If you have decided to take on Emacs as a more feature-rich terminal editor, or as a local text editor you can use to write programs or manage your server remotely, you will need to be familiar with how key commands and key bindings work. With Emacs, you will be using key bindings to run all kinds of functions. You may also be installing plugins that use their own set of key bindings. In this article, you will learn how key bindings and key commands work and how to read them in documentation, so you will know what to type.
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- The Emacs Language and Key Commands
- Launching Functions With The “Meta” Key
- Using Keys in Combination
- Another Example, Movement Keys
The Emacs Language and Key Commands
In many ways, Emacs has its own sort of language. (And it is literally a programming language when referring to Emacs Lisp, a form of Lisp that Emacs is written in and which you can use to expand it.)
But in addition to Emacs Lisp, Emacs has its own unique way of organizing itself and representing the various concepts you need to know in order to use the program effectively. This is where some common commands and operating procedures can be intimidating to newcomers.
All new users should avail themselves of the Emacs walk-through tutorial, which comes preinstalled with all Emacs installations. You can access the tutorial at any time by Ctrl+h followed by the letter t.
When getting help in Emacs, you will often see usages of C and M keys on your keyboard. These represent the Ctrl and Alt keys on most contemptorary keyboard layouts. The Alt key is represented by an M because it was historically known as the “Meta” key, and this convention has stayed true until today.
So, basically, when you see C and M think Ctrl and Alt.
What is “Meta X”? – Launching Functions With The “Meta” Key
As you are reading Emacs documentation, you will often be advised to use the
M-x or, “meta X” command followed by a function definition. For example, if you want to enable various modes, like “visual line mode” (to wrap text at the end of the window), you will be instructed to press
M-x on your keyboard. As you will remember from the above section, this means pressing the Alt key on your keyboard followed the x key (lowercase), while still holding down Alt.
The instruction, in documentation, will look like this:
Sometimes, you may see an instruction like this followed by a
<RET> to indicate that you must press your Enter key in order to finish the process.
Using Keys in Combination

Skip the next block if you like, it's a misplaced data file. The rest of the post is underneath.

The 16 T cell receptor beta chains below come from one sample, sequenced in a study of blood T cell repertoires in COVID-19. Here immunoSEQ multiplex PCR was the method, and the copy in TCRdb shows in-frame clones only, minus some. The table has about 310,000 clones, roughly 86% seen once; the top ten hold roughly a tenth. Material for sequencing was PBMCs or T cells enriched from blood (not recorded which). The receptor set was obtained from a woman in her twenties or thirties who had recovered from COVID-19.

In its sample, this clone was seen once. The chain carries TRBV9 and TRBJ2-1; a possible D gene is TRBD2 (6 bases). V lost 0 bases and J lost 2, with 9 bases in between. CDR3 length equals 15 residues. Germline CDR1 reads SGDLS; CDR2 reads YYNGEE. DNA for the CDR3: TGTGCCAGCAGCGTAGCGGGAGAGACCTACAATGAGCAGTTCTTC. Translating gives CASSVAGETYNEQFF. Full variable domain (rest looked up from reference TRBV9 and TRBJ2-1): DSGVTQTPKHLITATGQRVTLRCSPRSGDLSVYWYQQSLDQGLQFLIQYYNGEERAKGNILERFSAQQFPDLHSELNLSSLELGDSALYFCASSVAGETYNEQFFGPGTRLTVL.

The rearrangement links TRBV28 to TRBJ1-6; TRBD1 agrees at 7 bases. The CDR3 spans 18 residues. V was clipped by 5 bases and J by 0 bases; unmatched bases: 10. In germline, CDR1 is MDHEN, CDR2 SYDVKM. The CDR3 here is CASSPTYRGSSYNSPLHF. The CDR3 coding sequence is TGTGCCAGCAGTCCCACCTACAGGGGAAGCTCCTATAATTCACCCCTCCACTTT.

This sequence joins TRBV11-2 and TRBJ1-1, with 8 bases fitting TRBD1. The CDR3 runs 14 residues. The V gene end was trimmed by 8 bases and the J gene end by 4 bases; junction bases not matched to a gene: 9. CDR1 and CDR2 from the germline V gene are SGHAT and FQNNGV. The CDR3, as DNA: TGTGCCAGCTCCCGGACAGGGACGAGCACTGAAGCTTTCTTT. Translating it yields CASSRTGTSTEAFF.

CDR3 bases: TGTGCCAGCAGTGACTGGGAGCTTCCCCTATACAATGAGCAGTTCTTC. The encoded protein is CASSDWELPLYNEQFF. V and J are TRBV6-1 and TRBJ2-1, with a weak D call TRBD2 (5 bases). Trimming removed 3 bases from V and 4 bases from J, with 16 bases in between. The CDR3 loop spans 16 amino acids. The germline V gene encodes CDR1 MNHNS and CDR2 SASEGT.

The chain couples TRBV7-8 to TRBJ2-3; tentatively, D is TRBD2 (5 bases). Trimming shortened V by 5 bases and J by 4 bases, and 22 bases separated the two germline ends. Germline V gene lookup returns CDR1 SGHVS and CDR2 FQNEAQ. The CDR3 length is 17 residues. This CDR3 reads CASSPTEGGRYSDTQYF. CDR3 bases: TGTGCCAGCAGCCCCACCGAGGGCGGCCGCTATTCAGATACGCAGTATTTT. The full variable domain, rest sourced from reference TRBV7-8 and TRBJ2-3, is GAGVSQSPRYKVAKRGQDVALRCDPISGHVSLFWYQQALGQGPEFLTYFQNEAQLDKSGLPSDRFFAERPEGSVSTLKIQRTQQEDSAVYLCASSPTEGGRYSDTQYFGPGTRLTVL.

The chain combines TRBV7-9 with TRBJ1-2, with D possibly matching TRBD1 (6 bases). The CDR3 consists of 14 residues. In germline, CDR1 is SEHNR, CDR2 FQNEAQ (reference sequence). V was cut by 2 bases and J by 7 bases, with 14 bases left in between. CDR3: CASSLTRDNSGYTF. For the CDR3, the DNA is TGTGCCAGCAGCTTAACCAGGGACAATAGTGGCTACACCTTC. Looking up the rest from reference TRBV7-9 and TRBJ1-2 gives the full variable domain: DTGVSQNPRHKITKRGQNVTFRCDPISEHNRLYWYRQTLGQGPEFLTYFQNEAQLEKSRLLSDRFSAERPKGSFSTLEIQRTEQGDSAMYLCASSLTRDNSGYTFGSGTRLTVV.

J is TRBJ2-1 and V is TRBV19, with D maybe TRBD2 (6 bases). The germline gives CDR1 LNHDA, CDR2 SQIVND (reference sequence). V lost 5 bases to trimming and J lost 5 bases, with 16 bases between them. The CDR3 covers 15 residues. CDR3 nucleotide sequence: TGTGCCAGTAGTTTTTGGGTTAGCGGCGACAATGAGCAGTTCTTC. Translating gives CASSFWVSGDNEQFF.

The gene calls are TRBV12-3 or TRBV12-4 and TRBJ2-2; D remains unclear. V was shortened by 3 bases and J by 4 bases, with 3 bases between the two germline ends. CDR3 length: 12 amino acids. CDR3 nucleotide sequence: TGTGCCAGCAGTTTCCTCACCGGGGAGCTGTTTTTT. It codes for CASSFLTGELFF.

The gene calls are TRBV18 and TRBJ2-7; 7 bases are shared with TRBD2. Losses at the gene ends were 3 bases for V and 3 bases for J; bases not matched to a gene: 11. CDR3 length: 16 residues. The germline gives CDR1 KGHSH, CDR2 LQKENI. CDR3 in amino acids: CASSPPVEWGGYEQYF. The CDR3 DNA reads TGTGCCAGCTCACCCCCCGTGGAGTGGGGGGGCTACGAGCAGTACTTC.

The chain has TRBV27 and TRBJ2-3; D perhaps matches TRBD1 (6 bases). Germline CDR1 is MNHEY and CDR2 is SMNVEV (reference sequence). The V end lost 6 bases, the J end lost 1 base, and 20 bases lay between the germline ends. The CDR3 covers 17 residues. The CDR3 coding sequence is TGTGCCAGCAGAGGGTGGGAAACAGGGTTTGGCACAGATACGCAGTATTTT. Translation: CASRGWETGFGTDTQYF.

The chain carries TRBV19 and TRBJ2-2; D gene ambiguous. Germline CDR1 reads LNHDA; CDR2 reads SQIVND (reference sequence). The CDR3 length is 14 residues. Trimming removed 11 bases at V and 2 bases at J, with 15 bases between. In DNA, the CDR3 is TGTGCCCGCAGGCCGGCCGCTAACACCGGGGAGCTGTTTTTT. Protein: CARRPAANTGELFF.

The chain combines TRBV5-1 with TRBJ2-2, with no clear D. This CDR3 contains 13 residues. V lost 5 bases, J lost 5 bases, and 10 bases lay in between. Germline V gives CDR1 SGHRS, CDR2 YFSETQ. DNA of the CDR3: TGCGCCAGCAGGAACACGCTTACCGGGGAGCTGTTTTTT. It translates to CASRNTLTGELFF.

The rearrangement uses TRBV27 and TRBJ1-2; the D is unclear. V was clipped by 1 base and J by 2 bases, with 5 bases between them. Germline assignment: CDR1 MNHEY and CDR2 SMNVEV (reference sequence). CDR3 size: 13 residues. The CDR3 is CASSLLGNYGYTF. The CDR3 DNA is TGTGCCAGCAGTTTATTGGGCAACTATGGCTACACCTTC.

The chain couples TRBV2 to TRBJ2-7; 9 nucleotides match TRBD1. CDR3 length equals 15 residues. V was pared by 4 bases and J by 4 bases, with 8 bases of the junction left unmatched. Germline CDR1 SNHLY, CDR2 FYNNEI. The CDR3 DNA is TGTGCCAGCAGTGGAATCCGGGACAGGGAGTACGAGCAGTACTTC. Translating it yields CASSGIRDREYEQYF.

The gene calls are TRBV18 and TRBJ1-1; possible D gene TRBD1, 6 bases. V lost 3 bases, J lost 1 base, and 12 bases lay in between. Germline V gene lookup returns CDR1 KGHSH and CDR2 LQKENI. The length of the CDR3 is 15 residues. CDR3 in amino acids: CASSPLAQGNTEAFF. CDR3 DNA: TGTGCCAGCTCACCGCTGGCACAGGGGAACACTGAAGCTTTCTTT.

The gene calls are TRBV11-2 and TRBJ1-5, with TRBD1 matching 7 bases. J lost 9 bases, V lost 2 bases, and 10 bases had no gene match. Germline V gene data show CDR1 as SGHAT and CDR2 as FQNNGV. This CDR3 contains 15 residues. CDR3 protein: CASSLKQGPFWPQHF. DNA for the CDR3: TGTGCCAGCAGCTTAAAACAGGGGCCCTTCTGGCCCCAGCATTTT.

Often, important functions will be “bound” to various key combinations. These are called “key bindings”. Just about every mode in Emacs has certain key bindings associated with various functions. Often, function definitions can have long names. For example, the function definition for converting a region of text in Org mode to HTML is
org-html-convert-region-to-html. These descriptive function definitions can be helpful when you need to quickly find out which function you are looking for, but it can be tedious to type. This is why many such function definitions are bound to a certain combincation of keys.
The most basic key binding you want to know is how to exit Emacs. When you want to exit Emacs, you will run this function:
However, you will not want to type that every time you want to close your Emacs terminal or window. So this function is already bound to these keys:
On your keyboard, this would be Ctrl+x followed by Ctrl+c.
Another Example, Movement Keys
One of the stumbling blocks many new Emacs users face is moving around in Emacs. By default, the arrow keys on your keyboard will move you around by lines and characters, just as in most text editors and word processing apps you will find on the market.
However, there are a series of key commands you can use to move around without having to leave the main typing area of your keyboard:
C-n (move down one line) C-p (move up one line) C-f (move forward one character) C-b (move back one character)
You can see in the above example that not all key combinations involve multiple inputs. These functions all use one single key combination and give you an immediate result.
As you continue using Emacs, you will likely find occasions in which you will want to create your own key bindings. However, you will want to be careful not to create a binding that is already in use by another program. This will not break anything, but it might create a confusing situation in which you are instructed to put in a key binding and find it does something different.
Well done! You now know how the various key combinations and key bindings work in Emacs, and you know how to call various functions with
M-x. These are some of the essential building blocks you will need to master when working with Emacs. If you have any questions or issues, feel free to leave a comment below.